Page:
The coveted secret of silkworm cultivation began 5000 years ago in China. Sericulture (the production of raw silk by raising silkworms) spread to Korea and later to Japan and southern Asia. During the eleventh century European traders stole several eggs and seeds of the mulberry tree and began rearing silkworms in Europe. Sericulture was introduced into the Southern United States in colonial times, but the climate was not compatible with cultivation.
Today, silk is cultivated in Japan, China, Thailand, Spain, France, and Italy, although artificial fibers have replaced the use of silk in much of the textile industry. The silk industry has a commercial value of $200-$500 million annually. One cocoon is made of a single thread about 914 meters long. About 3000 cocoons are needed to make a pound of silk.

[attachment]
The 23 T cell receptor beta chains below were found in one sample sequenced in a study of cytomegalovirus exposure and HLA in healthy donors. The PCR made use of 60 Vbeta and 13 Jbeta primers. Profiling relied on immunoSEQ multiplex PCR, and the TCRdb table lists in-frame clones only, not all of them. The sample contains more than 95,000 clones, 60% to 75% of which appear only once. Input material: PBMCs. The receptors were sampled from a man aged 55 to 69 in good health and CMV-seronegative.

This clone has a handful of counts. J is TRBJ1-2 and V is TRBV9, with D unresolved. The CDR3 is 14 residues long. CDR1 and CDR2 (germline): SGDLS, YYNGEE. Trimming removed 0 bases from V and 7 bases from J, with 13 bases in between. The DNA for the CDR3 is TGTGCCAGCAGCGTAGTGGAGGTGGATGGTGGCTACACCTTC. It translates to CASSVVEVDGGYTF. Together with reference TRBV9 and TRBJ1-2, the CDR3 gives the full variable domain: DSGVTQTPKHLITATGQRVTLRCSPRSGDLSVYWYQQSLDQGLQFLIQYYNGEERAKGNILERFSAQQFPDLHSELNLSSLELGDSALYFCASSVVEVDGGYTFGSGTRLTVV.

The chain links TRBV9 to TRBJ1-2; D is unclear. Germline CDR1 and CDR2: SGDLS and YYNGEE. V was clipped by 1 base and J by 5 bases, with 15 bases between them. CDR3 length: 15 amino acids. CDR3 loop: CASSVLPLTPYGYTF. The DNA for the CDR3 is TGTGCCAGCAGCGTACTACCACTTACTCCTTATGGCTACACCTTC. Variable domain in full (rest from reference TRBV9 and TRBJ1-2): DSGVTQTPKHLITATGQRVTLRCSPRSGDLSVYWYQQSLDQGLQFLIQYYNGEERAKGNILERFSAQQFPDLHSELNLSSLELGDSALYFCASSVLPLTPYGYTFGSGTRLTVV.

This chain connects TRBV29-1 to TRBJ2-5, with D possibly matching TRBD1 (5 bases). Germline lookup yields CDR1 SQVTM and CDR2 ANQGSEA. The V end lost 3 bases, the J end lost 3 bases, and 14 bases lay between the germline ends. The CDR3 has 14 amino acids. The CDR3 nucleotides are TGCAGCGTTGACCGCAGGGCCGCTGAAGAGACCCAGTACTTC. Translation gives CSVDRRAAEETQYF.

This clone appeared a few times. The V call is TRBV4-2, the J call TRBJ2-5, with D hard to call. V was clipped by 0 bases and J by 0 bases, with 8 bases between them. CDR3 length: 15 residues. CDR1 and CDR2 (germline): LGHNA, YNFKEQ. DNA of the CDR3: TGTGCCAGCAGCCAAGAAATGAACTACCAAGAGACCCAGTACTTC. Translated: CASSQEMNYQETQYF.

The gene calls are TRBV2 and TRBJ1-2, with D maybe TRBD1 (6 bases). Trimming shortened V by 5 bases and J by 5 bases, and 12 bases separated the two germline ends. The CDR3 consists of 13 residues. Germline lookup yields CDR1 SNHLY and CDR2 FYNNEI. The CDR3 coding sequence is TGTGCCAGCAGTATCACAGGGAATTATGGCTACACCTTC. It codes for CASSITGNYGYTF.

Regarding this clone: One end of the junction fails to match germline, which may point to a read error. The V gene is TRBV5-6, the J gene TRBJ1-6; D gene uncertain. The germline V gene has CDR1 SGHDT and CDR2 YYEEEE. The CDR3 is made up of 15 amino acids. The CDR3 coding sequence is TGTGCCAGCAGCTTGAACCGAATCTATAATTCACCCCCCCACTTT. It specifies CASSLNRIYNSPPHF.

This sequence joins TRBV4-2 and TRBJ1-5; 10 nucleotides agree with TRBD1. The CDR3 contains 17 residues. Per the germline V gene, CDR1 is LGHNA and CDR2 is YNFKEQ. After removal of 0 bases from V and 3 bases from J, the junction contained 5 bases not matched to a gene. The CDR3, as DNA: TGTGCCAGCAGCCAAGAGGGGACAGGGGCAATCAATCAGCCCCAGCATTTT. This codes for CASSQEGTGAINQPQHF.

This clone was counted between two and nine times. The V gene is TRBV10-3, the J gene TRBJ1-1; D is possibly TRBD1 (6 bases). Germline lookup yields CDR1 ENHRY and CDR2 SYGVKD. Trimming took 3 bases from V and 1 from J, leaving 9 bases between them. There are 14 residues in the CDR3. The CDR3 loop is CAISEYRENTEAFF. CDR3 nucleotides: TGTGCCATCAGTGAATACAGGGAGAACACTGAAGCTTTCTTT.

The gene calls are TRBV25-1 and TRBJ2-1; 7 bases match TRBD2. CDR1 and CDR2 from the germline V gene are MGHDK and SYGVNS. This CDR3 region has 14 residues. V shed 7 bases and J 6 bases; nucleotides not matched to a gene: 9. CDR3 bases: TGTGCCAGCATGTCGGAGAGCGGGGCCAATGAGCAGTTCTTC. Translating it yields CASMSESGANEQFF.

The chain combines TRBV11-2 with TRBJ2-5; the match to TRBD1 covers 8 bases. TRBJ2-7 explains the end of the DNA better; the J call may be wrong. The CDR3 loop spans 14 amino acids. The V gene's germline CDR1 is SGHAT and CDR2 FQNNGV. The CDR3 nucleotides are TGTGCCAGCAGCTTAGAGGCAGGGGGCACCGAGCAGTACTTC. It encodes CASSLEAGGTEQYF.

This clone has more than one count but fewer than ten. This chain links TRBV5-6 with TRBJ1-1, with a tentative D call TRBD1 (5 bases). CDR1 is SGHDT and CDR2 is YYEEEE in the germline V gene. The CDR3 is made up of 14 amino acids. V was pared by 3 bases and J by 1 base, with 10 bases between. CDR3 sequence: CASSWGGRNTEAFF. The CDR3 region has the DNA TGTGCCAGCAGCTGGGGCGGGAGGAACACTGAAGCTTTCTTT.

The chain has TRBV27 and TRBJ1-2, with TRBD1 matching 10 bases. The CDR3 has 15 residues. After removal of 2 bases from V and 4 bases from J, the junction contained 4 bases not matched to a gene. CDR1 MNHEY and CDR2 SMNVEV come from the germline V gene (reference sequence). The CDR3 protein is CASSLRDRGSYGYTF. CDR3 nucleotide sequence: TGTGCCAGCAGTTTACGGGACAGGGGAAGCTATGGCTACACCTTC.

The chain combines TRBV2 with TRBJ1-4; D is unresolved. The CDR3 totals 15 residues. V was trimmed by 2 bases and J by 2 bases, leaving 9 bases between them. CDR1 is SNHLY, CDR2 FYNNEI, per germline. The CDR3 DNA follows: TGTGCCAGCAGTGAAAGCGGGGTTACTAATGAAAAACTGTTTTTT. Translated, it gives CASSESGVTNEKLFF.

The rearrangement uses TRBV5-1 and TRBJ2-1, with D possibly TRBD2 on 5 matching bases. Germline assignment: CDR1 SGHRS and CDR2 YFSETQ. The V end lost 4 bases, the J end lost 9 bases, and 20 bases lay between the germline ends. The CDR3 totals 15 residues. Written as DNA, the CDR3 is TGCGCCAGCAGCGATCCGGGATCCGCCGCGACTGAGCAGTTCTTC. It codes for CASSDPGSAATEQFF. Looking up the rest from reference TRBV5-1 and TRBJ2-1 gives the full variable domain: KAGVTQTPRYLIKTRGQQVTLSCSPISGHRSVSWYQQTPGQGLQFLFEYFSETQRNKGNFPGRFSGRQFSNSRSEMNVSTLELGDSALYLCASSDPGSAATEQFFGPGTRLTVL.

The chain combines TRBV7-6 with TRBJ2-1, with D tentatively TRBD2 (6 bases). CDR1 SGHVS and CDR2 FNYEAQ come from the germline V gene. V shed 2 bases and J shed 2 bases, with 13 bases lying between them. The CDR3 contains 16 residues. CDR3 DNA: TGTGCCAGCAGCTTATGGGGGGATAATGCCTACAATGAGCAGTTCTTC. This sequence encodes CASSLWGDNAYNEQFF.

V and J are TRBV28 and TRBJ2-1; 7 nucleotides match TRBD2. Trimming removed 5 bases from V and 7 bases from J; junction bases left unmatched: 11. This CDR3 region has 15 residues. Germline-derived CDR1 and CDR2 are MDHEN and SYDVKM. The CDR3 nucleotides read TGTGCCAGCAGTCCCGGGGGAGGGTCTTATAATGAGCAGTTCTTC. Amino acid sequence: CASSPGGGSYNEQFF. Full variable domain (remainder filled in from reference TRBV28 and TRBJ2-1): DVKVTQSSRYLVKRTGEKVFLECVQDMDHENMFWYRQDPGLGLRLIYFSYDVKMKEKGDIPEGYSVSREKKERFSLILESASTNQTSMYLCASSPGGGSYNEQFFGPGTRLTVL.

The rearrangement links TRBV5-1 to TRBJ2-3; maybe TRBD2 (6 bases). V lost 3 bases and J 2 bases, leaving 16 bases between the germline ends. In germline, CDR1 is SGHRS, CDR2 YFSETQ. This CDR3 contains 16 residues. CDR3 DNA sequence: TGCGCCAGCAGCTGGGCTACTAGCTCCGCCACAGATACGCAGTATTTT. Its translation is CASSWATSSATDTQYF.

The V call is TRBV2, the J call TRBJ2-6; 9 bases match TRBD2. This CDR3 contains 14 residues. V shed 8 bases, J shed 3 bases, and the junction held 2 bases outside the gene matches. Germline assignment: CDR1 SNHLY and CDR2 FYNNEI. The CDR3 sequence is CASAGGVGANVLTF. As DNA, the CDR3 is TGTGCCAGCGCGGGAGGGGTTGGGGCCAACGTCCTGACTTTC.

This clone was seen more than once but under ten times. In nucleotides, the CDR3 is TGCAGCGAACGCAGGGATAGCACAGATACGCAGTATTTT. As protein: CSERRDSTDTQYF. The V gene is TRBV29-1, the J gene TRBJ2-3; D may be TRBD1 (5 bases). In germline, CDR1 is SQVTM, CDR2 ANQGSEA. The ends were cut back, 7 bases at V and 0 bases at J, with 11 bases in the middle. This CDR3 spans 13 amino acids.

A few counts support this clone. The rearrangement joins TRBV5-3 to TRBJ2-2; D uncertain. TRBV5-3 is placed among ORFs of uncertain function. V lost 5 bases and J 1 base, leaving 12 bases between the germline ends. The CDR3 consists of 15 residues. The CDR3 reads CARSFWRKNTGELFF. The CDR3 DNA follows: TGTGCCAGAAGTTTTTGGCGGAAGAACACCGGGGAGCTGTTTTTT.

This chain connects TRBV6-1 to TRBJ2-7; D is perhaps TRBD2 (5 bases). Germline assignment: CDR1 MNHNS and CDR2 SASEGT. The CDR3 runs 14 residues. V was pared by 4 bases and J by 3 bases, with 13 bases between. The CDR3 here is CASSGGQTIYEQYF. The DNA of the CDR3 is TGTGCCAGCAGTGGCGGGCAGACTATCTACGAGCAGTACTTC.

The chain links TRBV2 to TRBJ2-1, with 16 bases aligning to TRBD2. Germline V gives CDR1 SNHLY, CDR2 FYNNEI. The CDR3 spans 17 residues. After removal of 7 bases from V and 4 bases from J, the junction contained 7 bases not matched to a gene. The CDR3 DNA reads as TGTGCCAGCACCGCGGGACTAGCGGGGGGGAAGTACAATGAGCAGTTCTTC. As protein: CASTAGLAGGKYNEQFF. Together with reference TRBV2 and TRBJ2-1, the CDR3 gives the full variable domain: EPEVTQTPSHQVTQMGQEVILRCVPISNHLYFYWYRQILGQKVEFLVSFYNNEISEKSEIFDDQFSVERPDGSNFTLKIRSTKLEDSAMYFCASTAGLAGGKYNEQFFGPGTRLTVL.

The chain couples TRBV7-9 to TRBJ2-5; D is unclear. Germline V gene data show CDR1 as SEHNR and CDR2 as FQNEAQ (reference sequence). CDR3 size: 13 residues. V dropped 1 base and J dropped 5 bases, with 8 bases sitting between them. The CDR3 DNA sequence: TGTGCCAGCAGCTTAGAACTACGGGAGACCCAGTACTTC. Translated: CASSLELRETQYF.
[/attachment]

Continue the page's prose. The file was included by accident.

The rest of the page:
To gather silk from cocoons, boil intact cocoons for five minutes in water turning them gently. Remove from the water and using a dissecting needle or similar tool, begin to pick up strands. When you find a single strand that comes off easily, wind the silk onto a pencil. Several of these strands are combined to make a thread.